Flextronics detains Huawei property; may lead to inclusion on Beijing's entity list

Source:Global Times Published: 2019/7/25 19:10:08

US firm breaks Chinese laws, may lead to inclusion on Beijing's entity list

Huawei smartphones are displayed at a Huawei store in Beijing. File photo: VCG

US original equipment manufacturer Flextronics which seized part of Huawei's property in China is likely to be put on China's unreliable entity list because such a practice has violated domestic laws, Chinese analysts said on Thursday. 

Flextronics privately detained materials and equipment belonging to Huawei worth more than 700 million yuan ($102 million) for more than one month after the Trump administration put the Chinese company on a blacklist in May, a source close to the matter told the Global Times.

After Huawei was placed on the US Entity List on May 16, which bars US companies from selling products and services to it without permission, Flextronics, a partner of Huawei for many years, halted its cooperation with the Chinese company in the global markets. 

Responding to a question about a Global Times report on Flextronics' seizure of Huawei's equipment, an official of China's Ministry of Commerce (MOFCOM) said on Thursday that "China's unreliable entity list is in the process of being drawn up," without directly addressing the question. 

According to the source, Huawei sent dozens of trucks to collect its materials and equipment, which was worth more than 400 million yuan, from Flextronics's Zhuhai factory in South China's Guangdong Province on May 17.

But the Zhuhai factory said it had just received instructions from its executives, saying that Flextronics could not release the Huawei-owned materials and equipment due to the relevant laws and regulations of US export controls, said the source.

Apart from the items at the factory, another 300 million yuan worth of materials and equipment were located in Flextronics' foreign factories. Those products belonged to the network device department of Huawei, according to the source.

Flextronics' private seizure brought large losses to Huawei as it had to purchase new materials and equipment for its clients, the source said. In mid-June, Flextronics finally agreed to gradually return Huawei's property.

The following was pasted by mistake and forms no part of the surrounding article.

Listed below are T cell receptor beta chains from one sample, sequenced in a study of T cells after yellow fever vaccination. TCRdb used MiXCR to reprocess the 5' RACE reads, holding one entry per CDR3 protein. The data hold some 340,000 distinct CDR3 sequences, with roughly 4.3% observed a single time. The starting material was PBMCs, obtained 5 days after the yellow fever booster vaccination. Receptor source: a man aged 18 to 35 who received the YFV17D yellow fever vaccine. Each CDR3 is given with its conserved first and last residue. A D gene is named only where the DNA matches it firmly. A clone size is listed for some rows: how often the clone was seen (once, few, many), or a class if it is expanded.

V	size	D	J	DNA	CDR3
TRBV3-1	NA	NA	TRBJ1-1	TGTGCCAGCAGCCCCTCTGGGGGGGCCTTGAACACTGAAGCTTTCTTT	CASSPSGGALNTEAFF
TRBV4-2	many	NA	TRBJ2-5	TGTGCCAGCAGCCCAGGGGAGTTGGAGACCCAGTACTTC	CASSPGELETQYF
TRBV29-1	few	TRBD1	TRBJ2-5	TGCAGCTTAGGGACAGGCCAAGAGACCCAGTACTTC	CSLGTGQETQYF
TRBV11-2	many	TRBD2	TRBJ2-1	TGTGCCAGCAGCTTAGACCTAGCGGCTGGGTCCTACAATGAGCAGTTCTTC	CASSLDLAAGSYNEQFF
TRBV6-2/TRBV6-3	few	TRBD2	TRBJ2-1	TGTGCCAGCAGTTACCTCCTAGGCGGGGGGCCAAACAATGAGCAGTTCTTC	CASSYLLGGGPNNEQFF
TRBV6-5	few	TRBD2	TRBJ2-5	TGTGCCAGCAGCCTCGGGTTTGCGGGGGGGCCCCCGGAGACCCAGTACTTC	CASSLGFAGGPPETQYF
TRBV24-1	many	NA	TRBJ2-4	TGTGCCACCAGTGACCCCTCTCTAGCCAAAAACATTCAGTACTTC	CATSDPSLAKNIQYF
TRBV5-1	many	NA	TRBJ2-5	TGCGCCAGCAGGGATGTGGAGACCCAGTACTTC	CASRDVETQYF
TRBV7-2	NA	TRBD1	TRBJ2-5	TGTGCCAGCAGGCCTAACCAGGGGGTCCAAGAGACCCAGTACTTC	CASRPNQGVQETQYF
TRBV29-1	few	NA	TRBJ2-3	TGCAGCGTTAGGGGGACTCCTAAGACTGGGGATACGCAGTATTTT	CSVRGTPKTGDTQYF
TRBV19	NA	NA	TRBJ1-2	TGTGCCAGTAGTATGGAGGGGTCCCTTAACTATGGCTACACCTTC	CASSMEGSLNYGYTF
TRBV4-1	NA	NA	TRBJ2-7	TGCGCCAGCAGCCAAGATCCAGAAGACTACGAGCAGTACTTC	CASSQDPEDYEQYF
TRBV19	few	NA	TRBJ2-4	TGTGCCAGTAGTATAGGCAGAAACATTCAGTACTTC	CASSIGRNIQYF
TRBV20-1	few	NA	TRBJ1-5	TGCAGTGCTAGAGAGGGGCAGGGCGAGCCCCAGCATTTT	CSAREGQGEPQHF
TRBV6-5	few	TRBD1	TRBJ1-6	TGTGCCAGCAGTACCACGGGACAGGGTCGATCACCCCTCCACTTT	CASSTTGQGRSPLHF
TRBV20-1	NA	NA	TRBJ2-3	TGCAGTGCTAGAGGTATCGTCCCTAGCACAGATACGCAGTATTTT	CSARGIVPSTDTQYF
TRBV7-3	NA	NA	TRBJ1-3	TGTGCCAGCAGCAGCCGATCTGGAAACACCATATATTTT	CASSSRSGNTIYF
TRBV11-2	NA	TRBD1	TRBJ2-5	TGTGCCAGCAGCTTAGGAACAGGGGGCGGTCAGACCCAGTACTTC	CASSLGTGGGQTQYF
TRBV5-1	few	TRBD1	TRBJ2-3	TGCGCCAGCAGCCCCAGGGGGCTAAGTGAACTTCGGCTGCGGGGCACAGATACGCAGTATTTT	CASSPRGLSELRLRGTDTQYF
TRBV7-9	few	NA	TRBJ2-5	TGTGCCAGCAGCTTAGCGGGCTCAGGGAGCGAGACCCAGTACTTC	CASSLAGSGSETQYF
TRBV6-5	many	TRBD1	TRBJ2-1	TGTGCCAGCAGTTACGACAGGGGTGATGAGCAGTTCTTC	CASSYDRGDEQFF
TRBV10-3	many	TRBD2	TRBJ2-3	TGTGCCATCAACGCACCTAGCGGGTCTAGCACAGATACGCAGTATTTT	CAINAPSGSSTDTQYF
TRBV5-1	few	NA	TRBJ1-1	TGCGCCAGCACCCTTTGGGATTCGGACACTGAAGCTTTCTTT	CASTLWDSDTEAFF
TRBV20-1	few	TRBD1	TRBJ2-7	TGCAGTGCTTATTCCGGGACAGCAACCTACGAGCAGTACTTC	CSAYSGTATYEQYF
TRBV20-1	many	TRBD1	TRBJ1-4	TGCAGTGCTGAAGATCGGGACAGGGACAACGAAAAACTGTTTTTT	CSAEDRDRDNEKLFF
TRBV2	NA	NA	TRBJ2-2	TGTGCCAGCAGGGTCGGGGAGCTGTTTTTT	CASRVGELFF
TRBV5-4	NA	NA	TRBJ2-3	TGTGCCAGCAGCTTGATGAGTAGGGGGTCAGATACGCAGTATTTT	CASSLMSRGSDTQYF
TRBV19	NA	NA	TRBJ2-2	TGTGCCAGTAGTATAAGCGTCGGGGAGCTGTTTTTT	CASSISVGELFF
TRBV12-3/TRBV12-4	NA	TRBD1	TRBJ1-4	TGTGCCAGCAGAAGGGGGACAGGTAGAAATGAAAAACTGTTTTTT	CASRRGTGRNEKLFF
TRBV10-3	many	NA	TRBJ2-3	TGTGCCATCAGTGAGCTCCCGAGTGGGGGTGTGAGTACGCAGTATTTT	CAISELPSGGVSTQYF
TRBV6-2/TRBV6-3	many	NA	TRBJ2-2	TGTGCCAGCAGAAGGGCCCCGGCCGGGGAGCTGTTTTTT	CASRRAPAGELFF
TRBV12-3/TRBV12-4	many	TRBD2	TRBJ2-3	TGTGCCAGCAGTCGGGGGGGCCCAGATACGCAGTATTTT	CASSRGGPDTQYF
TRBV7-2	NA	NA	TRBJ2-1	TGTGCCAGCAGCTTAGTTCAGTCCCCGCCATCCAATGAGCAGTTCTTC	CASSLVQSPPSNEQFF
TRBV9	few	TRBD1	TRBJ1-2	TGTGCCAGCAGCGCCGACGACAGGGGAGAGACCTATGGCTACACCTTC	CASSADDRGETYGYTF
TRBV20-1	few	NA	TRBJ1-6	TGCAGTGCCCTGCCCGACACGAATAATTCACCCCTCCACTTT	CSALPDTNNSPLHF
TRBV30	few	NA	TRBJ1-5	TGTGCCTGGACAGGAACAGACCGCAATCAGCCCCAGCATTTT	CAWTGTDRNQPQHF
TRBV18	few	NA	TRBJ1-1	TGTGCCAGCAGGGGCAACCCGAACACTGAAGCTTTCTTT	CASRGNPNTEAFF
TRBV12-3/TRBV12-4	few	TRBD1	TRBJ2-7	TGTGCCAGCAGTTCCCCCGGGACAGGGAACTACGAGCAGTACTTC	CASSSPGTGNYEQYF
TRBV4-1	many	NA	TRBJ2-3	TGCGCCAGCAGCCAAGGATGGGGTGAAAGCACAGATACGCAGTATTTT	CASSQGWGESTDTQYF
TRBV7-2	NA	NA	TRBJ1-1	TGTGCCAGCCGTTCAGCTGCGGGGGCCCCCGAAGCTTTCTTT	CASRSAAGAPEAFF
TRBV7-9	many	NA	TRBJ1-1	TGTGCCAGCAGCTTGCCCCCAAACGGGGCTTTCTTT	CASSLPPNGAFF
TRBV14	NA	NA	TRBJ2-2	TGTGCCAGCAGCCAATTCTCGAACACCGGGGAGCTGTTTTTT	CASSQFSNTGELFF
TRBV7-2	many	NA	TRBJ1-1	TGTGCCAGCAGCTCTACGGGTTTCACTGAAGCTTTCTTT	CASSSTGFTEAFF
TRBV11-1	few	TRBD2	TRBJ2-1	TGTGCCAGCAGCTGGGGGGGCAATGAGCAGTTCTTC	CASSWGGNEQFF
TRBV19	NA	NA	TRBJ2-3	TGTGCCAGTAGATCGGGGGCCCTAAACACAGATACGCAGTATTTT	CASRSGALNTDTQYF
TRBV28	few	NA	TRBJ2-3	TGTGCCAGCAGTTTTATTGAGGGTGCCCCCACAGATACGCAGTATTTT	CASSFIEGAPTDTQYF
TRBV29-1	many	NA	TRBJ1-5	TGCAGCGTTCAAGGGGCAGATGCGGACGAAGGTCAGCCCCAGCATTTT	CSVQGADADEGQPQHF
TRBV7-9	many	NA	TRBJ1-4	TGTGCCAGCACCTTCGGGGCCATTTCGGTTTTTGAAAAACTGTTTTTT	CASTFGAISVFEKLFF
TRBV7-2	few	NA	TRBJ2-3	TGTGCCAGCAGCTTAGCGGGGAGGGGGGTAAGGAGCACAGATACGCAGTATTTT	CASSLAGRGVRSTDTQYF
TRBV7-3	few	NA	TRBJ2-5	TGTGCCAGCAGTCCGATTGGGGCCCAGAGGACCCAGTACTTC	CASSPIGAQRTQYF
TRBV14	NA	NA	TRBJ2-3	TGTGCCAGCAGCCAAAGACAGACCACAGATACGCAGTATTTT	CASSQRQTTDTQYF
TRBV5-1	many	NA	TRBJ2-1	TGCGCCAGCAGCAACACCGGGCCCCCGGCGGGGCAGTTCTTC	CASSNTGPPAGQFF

But the precondition was that these items would be transferred to a "third party" that is not affiliated with Huawei and its 68 affiliates on the Entity List, and the costs should be paid by Huawei, said the source.

Since the US company's wholly owned subsidiary - Flextronics Manufacturing (Zhuhai) Co and its factory - was registered in Zhuhai, it should be subject to China's territorial jurisdiction, which must not be overstepped, said Huo Zhengxin, a professor at the School of International Law of the China University of Political Science and Law.

Huo told the Global Times that Washington can require US companies to comply with US laws but US domestic administrative laws and regulations are invalid in China.

If Huawei signed a contract with Flextronics' company in Zhuhai, the use of US domestic laws to detain Huawei's materials in China at the very least constituted a violation of the territorial jurisdiction of Chinese laws and there was also the problem of default, according to Huo.

Experts said due to Flextronics' action against Huawei, the US company is likely to be considered for addition to China's unreliable entity list.

MOFCOM is considering its unreliable entity list, and US companies that ignore China's territorial jurisdiction to implement US domestic laws are among the entities being considered for addition to the list, Huo noted.

When asked about whether Flextronics' action would qualify it to be put on the unreliable entity list, MOFCOM spokesman Gao Feng said on Thursday that he is not familiar with this latest development of the case, but work on the list is progressing.

Both Huawei and Flextronics did not offer comment when reached by the Global Times.

Flextronics' factory in Changsha, Central China's Hunan Province, has reportedly stopped production, domestic news site caixin.com said on July 17. The reason for the halt was that Huawei had completely removed Flextronics from its supply chain, tech.ifeng.com said on July 18.

At one point, Huawei sent a lawyer's letter to Flextronics, saying that its behavior was serious and beyond the scope of normal contract disputes, the source said.

But Flextronics said in a lawyer's letter later sent to Huawei that under US export control laws, Flextronics has a legal obligation to review materials and equipment owned by Huawei, which experts said that the company acted as a "law enforcer" of the US government on Chinese territory.

Global Times

Newspaper headline: Flextronics detains Huawei property: source


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